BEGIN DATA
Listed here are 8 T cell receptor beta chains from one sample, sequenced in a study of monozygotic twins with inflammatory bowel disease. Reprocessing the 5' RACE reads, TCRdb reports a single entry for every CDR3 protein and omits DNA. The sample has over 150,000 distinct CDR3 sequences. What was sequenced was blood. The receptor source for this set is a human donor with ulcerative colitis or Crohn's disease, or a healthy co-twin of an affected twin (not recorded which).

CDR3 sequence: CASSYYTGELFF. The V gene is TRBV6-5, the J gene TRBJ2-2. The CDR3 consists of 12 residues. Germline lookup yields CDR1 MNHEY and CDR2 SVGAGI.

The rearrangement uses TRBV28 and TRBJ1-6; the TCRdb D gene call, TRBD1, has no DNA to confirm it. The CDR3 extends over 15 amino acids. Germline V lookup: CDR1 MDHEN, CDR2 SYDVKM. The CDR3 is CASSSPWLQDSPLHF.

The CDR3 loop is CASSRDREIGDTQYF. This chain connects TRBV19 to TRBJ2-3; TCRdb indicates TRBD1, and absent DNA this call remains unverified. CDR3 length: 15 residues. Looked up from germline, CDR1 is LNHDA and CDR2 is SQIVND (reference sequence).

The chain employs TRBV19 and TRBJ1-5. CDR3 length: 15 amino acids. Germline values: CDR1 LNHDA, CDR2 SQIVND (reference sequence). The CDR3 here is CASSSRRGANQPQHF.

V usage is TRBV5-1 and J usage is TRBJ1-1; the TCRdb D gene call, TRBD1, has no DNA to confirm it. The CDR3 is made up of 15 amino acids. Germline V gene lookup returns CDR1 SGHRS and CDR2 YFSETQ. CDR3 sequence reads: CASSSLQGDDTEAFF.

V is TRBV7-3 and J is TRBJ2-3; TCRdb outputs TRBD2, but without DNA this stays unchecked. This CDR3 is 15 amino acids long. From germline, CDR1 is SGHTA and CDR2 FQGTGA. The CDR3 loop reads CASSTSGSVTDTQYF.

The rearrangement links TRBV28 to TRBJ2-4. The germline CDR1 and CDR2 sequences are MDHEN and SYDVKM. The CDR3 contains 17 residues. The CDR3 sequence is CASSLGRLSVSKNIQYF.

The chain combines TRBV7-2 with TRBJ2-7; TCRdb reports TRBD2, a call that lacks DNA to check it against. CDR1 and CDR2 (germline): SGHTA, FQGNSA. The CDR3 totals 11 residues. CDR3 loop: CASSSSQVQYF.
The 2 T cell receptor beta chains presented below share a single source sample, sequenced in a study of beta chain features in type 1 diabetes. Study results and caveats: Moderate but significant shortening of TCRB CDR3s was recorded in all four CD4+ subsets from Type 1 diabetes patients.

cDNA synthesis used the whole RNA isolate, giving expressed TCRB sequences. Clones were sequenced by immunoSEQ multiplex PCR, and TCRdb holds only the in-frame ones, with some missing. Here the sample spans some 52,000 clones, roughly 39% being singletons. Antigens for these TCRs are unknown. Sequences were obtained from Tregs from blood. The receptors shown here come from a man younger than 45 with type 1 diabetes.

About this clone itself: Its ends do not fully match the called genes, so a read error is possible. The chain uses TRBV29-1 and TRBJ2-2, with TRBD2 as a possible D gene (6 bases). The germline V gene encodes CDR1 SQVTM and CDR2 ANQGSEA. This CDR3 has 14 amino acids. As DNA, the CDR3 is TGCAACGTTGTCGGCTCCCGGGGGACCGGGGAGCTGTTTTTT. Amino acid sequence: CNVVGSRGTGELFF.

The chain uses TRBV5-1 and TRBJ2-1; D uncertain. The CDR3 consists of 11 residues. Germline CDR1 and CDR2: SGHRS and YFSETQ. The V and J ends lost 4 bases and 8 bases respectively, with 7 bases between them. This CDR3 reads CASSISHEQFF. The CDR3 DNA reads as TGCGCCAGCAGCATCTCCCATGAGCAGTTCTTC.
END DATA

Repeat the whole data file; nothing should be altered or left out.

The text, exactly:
Listed here are 8 T cell receptor beta chains from one sample, sequenced in a study of monozygotic twins with inflammatory bowel disease. Reprocessing the 5' RACE reads, TCRdb reports a single entry for every CDR3 protein and omits DNA. The sample has over 150,000 distinct CDR3 sequences. What was sequenced was blood. The receptor source for this set is a human donor with ulcerative colitis or Crohn's disease, or a healthy co-twin of an affected twin (not recorded which).

CDR3 sequence: CASSYYTGELFF. The V gene is TRBV6-5, the J gene TRBJ2-2. The CDR3 consists of 12 residues. Germline lookup yields CDR1 MNHEY and CDR2 SVGAGI.

The rearrangement uses TRBV28 and TRBJ1-6; the TCRdb D gene call, TRBD1, has no DNA to confirm it. The CDR3 extends over 15 amino acids. Germline V lookup: CDR1 MDHEN, CDR2 SYDVKM. The CDR3 is CASSSPWLQDSPLHF.

The CDR3 loop is CASSRDREIGDTQYF. This chain connects TRBV19 to TRBJ2-3; TCRdb indicates TRBD1, and absent DNA this call remains unverified. CDR3 length: 15 residues. Looked up from germline, CDR1 is LNHDA and CDR2 is SQIVND (reference sequence).

The chain employs TRBV19 and TRBJ1-5. CDR3 length: 15 amino acids. Germline values: CDR1 LNHDA, CDR2 SQIVND (reference sequence). The CDR3 here is CASSSRRGANQPQHF.

V usage is TRBV5-1 and J usage is TRBJ1-1; the TCRdb D gene call, TRBD1, has no DNA to confirm it. The CDR3 is made up of 15 amino acids. Germline V gene lookup returns CDR1 SGHRS and CDR2 YFSETQ. CDR3 sequence reads: CASSSLQGDDTEAFF.

V is TRBV7-3 and J is TRBJ2-3; TCRdb outputs TRBD2, but without DNA this stays unchecked. This CDR3 is 15 amino acids long. From germline, CDR1 is SGHTA and CDR2 FQGTGA. The CDR3 loop reads CASSTSGSVTDTQYF.

The rearrangement links TRBV28 to TRBJ2-4. The germline CDR1 and CDR2 sequences are MDHEN and SYDVKM. The CDR3 contains 17 residues. The CDR3 sequence is CASSLGRLSVSKNIQYF.

The chain combines TRBV7-2 with TRBJ2-7; TCRdb reports TRBD2, a call that lacks DNA to check it against. CDR1 and CDR2 (germline): SGHTA, FQGNSA. The CDR3 totals 11 residues. CDR3 loop: CASSSSQVQYF.
The 2 T cell receptor beta chains presented below share a single source sample, sequenced in a study of beta chain features in type 1 diabetes. Study results and caveats: Moderate but significant shortening of TCRB CDR3s was recorded in all four CD4+ subsets from Type 1 diabetes patients.

cDNA synthesis used the whole RNA isolate, giving expressed TCRB sequences. Clones were sequenced by immunoSEQ multiplex PCR, and TCRdb holds only the in-frame ones, with some missing. Here the sample spans some 52,000 clones, roughly 39% being singletons. Antigens for these TCRs are unknown. Sequences were obtained from Tregs from blood. The receptors shown here come from a man younger than 45 with type 1 diabetes.

About this clone itself: Its ends do not fully match the called genes, so a read error is possible. The chain uses TRBV29-1 and TRBJ2-2, with TRBD2 as a possible D gene (6 bases). The germline V gene encodes CDR1 SQVTM and CDR2 ANQGSEA. This CDR3 has 14 amino acids. As DNA, the CDR3 is TGCAACGTTGTCGGCTCCCGGGGGACCGGGGAGCTGTTTTTT. Amino acid sequence: CNVVGSRGTGELFF.

The chain uses TRBV5-1 and TRBJ2-1; D uncertain. The CDR3 consists of 11 residues. Germline CDR1 and CDR2: SGHRS and YFSETQ. The V and J ends lost 4 bases and 8 bases respectively, with 7 bases between them. This CDR3 reads CASSISHEQFF. The CDR3 DNA reads as TGCGCCAGCAGCATCTCCCATGAGCAGTTCTTC.